- View SourceI think they'll leave "us" alone. They'll come up with something
interesting, though. They still have that 360 lens stashed away in their
closet, right? I do wonder if any products will be consumer-oriented - maybe
they'll only be professional/industrial/military oriented. One guess -
they'll have a 2 or 3-shot machine which doesn't require any stitching, and
doesn't suck like ipix ;)) in mid-2008.
Re: Who bought the patent?
> > <http://groups.yahoo.com/group/PanoToolsNG/message/3290;_ylc=X3oDMTJydHNpMmNmBF9TAzk3MzU5NzE1BGdycElkAzE4MjI3ODQ4BGdycHNwSWQDMTcwNTAwNjQ5NgRtc2dJZAMzMjkwBHNlYwNkbXNnBHNsawN2bXNnBHN0aW1lAzExNjEwODYxNDg-> PostedLet's all just move forward and utilize these core technologies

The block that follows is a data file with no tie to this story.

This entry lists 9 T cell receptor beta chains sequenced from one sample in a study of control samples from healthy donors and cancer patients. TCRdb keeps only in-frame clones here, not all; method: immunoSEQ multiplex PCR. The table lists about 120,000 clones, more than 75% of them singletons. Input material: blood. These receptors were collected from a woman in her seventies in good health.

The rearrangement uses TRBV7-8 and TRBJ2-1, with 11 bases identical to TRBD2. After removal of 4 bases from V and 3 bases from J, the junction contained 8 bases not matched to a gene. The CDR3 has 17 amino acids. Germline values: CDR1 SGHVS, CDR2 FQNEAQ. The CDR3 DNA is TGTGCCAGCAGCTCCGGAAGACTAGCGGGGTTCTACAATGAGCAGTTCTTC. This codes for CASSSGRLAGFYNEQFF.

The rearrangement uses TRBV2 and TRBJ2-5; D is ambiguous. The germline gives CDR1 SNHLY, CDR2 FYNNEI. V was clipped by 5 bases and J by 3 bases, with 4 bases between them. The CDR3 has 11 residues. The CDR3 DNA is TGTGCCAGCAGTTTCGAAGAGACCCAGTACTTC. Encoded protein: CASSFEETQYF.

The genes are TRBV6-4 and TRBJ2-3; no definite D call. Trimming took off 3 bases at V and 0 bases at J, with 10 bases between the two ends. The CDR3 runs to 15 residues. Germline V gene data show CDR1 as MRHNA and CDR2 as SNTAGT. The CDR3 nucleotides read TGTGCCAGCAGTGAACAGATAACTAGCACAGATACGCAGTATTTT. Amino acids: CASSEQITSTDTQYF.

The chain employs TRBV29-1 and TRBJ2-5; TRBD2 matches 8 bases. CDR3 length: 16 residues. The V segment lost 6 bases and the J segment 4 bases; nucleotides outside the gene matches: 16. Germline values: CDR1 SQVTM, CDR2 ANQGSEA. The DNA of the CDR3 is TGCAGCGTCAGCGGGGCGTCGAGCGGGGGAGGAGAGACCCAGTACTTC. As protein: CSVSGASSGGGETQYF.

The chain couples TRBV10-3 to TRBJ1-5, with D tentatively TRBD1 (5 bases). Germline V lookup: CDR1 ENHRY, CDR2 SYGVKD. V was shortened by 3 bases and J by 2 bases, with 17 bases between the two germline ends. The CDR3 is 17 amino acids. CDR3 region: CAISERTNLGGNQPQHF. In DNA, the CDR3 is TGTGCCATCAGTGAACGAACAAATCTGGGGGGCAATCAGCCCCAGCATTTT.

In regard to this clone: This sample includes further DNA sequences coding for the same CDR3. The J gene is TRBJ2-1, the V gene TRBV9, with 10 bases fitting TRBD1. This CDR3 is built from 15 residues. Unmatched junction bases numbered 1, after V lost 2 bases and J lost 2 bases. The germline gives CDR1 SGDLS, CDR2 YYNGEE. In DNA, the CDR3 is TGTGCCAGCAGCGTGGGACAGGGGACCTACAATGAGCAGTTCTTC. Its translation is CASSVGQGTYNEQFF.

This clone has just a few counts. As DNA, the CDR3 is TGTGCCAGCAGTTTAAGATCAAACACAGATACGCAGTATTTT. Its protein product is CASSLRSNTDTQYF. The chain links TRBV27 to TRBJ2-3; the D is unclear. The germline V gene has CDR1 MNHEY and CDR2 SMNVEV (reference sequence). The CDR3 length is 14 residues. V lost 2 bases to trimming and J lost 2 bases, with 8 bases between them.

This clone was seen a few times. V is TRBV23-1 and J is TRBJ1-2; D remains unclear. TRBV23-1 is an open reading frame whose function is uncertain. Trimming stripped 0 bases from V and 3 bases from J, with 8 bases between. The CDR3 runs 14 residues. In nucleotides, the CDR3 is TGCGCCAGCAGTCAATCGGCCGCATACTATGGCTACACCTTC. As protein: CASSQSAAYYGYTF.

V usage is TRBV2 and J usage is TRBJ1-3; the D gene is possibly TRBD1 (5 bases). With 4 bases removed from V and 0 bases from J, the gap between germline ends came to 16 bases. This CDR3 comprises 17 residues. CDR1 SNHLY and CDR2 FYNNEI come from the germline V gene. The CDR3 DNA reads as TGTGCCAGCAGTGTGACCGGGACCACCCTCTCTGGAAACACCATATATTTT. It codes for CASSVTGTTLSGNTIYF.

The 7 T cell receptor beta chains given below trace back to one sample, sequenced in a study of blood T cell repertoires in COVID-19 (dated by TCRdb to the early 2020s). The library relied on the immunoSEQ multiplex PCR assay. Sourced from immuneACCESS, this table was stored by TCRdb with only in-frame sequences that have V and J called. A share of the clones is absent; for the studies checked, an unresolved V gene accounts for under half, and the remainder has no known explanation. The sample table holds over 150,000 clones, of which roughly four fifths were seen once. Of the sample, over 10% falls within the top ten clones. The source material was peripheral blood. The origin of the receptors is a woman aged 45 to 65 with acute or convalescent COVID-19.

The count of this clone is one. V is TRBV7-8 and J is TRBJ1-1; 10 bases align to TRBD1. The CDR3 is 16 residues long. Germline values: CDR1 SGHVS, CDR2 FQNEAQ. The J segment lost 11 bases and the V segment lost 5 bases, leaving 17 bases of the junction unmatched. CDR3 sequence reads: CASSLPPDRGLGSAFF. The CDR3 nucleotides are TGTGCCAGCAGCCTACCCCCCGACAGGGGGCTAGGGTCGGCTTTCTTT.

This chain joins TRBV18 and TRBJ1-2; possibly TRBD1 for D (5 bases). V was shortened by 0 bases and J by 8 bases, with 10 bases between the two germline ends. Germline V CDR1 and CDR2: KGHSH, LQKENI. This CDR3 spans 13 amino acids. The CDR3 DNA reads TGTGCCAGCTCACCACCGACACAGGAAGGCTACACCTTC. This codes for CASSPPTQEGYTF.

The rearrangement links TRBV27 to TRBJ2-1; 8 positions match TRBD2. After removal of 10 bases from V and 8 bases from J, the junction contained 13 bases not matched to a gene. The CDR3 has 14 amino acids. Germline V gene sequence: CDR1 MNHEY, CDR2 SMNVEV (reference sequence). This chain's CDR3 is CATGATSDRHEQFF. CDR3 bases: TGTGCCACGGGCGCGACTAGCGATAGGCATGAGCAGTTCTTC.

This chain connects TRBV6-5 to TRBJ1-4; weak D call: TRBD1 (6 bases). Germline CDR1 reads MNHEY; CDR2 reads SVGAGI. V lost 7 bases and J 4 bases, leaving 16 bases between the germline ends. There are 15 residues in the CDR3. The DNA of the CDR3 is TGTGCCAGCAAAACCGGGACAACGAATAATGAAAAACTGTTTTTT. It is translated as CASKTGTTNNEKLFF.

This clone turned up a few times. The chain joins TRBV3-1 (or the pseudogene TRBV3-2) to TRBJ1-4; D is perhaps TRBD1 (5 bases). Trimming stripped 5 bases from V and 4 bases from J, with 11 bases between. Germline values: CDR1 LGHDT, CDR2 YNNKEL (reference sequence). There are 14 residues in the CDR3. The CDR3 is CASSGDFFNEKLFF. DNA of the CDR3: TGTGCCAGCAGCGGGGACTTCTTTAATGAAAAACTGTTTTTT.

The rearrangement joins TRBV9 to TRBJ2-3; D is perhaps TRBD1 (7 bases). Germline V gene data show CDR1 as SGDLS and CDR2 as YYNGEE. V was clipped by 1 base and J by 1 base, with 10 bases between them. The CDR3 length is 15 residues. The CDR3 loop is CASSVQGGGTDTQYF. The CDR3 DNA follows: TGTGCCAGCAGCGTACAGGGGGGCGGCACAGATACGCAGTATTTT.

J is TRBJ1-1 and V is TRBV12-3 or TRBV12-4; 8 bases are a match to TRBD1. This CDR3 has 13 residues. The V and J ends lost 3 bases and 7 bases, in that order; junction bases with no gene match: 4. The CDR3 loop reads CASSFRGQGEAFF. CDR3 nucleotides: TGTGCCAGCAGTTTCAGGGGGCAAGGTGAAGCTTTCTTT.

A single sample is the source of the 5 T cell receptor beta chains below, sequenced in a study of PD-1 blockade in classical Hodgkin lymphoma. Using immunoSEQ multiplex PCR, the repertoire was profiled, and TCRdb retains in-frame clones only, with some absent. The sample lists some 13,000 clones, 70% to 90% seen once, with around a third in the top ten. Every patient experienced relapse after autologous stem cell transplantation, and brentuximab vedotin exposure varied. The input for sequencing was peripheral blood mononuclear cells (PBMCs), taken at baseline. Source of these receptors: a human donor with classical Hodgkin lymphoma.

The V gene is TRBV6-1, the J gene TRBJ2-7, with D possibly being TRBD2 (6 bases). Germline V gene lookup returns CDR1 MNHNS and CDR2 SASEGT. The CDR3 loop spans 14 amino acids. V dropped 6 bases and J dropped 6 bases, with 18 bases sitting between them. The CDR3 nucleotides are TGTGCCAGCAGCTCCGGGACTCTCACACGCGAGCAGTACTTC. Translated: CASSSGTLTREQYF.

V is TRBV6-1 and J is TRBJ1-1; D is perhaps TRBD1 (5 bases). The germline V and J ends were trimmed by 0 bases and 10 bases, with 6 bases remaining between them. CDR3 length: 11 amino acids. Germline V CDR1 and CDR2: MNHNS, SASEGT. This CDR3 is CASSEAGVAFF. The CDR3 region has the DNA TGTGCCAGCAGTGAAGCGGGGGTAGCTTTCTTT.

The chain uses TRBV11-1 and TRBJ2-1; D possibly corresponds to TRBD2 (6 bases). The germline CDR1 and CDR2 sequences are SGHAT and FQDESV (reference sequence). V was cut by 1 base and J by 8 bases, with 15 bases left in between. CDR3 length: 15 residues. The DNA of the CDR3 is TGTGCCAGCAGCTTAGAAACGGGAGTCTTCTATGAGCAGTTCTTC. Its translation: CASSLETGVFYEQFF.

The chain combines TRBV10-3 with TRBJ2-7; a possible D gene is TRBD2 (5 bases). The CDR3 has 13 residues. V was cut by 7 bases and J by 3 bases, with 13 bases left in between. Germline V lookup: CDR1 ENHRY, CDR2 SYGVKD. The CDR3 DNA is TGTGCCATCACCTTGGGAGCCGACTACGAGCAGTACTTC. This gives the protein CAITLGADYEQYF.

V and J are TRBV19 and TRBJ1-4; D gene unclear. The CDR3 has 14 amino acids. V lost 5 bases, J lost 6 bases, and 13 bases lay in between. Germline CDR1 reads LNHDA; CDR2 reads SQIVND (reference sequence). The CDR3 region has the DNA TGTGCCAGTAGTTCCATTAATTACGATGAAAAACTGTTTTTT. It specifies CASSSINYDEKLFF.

> > by: "Scott Highton" yahoo@...
> > <yahoo@...?Subject=+Re%3A%20Who%20bought%20the%20patent%3F> scotthighton
> > <http://profiles.yahoo.com/scotthighton>
> > effectively, rather than incessantly squabbling over who should own[Non-text portions of this message have been removed]
> > what part so them in order to try to make a quick buck by suing
> > everyone.
> > It's no wonder so few people are making any money in VR these days.
> > That's a shame, because we could all be benefiting collectively from
> > the technologies if we spent more time actually utilizing them,
> > rather than trying to prevent others from doing so.
> > Respectfully,
> > Scott Highton
> > Author, Virtual Reality Photography
> > Web: http://www.vrphotography.com